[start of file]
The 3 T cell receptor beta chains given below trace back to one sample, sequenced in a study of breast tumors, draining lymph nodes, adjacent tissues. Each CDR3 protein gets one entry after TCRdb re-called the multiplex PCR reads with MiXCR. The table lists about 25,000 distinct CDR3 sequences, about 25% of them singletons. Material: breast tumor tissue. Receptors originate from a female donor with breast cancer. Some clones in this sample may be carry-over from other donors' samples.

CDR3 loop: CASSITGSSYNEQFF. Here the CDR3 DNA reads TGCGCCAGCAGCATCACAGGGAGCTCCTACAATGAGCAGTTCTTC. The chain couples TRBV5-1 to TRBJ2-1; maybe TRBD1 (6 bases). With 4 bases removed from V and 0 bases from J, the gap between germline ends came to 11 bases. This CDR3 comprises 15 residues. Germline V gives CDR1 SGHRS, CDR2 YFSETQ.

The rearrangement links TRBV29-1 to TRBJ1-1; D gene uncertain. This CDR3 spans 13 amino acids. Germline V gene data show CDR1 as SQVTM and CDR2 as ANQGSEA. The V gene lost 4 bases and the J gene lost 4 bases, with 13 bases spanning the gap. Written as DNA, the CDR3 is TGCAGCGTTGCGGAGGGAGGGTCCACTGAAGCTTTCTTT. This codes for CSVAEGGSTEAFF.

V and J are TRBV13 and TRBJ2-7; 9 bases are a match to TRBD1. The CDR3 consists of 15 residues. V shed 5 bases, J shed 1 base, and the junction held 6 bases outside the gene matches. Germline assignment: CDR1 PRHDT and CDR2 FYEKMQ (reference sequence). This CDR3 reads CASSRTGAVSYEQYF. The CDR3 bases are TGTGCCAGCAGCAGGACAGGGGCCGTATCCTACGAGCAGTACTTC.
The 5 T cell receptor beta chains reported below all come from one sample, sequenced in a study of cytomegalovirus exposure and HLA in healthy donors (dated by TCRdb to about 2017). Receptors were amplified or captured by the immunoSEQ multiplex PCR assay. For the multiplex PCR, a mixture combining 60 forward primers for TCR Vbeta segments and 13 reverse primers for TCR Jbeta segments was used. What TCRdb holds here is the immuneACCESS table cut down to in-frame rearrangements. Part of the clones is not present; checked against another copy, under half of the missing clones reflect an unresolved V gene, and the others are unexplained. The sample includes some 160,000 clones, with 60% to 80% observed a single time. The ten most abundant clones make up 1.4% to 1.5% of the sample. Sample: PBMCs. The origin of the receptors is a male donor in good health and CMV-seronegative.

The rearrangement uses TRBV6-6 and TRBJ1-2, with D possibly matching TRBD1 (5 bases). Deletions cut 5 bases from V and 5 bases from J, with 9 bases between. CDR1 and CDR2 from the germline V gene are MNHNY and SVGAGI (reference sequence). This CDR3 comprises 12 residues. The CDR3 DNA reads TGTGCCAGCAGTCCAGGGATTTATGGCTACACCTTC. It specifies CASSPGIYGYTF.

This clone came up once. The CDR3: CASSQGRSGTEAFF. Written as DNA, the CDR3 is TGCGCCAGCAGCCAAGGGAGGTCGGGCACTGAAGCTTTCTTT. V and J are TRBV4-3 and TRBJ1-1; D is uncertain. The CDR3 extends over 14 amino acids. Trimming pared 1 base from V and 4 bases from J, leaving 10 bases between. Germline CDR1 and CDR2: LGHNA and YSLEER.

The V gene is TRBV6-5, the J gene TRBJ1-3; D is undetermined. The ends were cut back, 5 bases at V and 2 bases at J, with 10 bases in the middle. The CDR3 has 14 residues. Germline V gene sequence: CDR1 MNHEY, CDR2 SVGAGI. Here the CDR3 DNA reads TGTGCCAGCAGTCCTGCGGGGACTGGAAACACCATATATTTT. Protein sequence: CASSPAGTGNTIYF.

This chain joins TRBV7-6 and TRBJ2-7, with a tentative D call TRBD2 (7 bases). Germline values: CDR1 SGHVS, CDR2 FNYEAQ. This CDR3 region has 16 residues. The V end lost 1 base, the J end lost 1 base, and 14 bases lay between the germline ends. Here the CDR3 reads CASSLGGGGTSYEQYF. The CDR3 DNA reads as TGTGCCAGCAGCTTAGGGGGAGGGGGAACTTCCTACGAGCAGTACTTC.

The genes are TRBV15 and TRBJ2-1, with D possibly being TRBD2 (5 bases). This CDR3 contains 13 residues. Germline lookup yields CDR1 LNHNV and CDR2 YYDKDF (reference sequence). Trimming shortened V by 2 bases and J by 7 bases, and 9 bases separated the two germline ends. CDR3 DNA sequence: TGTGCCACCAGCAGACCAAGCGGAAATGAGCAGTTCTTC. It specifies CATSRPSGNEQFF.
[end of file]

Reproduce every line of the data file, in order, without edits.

The 3 T cell receptor beta chains given below trace back to one sample, sequenced in a study of breast tumors, draining lymph nodes, adjacent tissues. Each CDR3 protein gets one entry after TCRdb re-called the multiplex PCR reads with MiXCR. The table lists about 25,000 distinct CDR3 sequences, about 25% of them singletons. Material: breast tumor tissue. Receptors originate from a female donor with breast cancer. Some clones in this sample may be carry-over from other donors' samples.

CDR3 loop: CASSITGSSYNEQFF. Here the CDR3 DNA reads TGCGCCAGCAGCATCACAGGGAGCTCCTACAATGAGCAGTTCTTC. The chain couples TRBV5-1 to TRBJ2-1; maybe TRBD1 (6 bases). With 4 bases removed from V and 0 bases from J, the gap between germline ends came to 11 bases. This CDR3 comprises 15 residues. Germline V gives CDR1 SGHRS, CDR2 YFSETQ.

The rearrangement links TRBV29-1 to TRBJ1-1; D gene uncertain. This CDR3 spans 13 amino acids. Germline V gene data show CDR1 as SQVTM and CDR2 as ANQGSEA. The V gene lost 4 bases and the J gene lost 4 bases, with 13 bases spanning the gap. Written as DNA, the CDR3 is TGCAGCGTTGCGGAGGGAGGGTCCACTGAAGCTTTCTTT. This codes for CSVAEGGSTEAFF.

V and J are TRBV13 and TRBJ2-7; 9 bases are a match to TRBD1. The CDR3 consists of 15 residues. V shed 5 bases, J shed 1 base, and the junction held 6 bases outside the gene matches. Germline assignment: CDR1 PRHDT and CDR2 FYEKMQ (reference sequence). This CDR3 reads CASSRTGAVSYEQYF. The CDR3 bases are TGTGCCAGCAGCAGGACAGGGGCCGTATCCTACGAGCAGTACTTC.
The 5 T cell receptor beta chains reported below all come from one sample, sequenced in a study of cytomegalovirus exposure and HLA in healthy donors (dated by TCRdb to about 2017). Receptors were amplified or captured by the immunoSEQ multiplex PCR assay. For the multiplex PCR, a mixture combining 60 forward primers for TCR Vbeta segments and 13 reverse primers for TCR Jbeta segments was used. What TCRdb holds here is the immuneACCESS table cut down to in-frame rearrangements. Part of the clones is not present; checked against another copy, under half of the missing clones reflect an unresolved V gene, and the others are unexplained. The sample includes some 160,000 clones, with 60% to 80% observed a single time. The ten most abundant clones make up 1.4% to 1.5% of the sample. Sample: PBMCs. The origin of the receptors is a male donor in good health and CMV-seronegative.

The rearrangement uses TRBV6-6 and TRBJ1-2, with D possibly matching TRBD1 (5 bases). Deletions cut 5 bases from V and 5 bases from J, with 9 bases between. CDR1 and CDR2 from the germline V gene are MNHNY and SVGAGI (reference sequence). This CDR3 comprises 12 residues. The CDR3 DNA reads TGTGCCAGCAGTCCAGGGATTTATGGCTACACCTTC. It specifies CASSPGIYGYTF.

This clone came up once. The CDR3: CASSQGRSGTEAFF. Written as DNA, the CDR3 is TGCGCCAGCAGCCAAGGGAGGTCGGGCACTGAAGCTTTCTTT. V and J are TRBV4-3 and TRBJ1-1; D is uncertain. The CDR3 extends over 14 amino acids. Trimming pared 1 base from V and 4 bases from J, leaving 10 bases between. Germline CDR1 and CDR2: LGHNA and YSLEER.

The V gene is TRBV6-5, the J gene TRBJ1-3; D is undetermined. The ends were cut back, 5 bases at V and 2 bases at J, with 10 bases in the middle. The CDR3 has 14 residues. Germline V gene sequence: CDR1 MNHEY, CDR2 SVGAGI. Here the CDR3 DNA reads TGTGCCAGCAGTCCTGCGGGGACTGGAAACACCATATATTTT. Protein sequence: CASSPAGTGNTIYF.

This chain joins TRBV7-6 and TRBJ2-7, with a tentative D call TRBD2 (7 bases). Germline values: CDR1 SGHVS, CDR2 FNYEAQ. This CDR3 region has 16 residues. The V end lost 1 base, the J end lost 1 base, and 14 bases lay between the germline ends. Here the CDR3 reads CASSLGGGGTSYEQYF. The CDR3 DNA reads as TGTGCCAGCAGCTTAGGGGGAGGGGGAACTTCCTACGAGCAGTACTTC.

The genes are TRBV15 and TRBJ2-1, with D possibly being TRBD2 (5 bases). This CDR3 contains 13 residues. Germline lookup yields CDR1 LNHNV and CDR2 YYDKDF (reference sequence). Trimming shortened V by 2 bases and J by 7 bases, and 9 bases separated the two germline ends. CDR3 DNA sequence: TGTGCCACCAGCAGACCAAGCGGAAATGAGCAGTTCTTC. It specifies CATSRPSGNEQFF.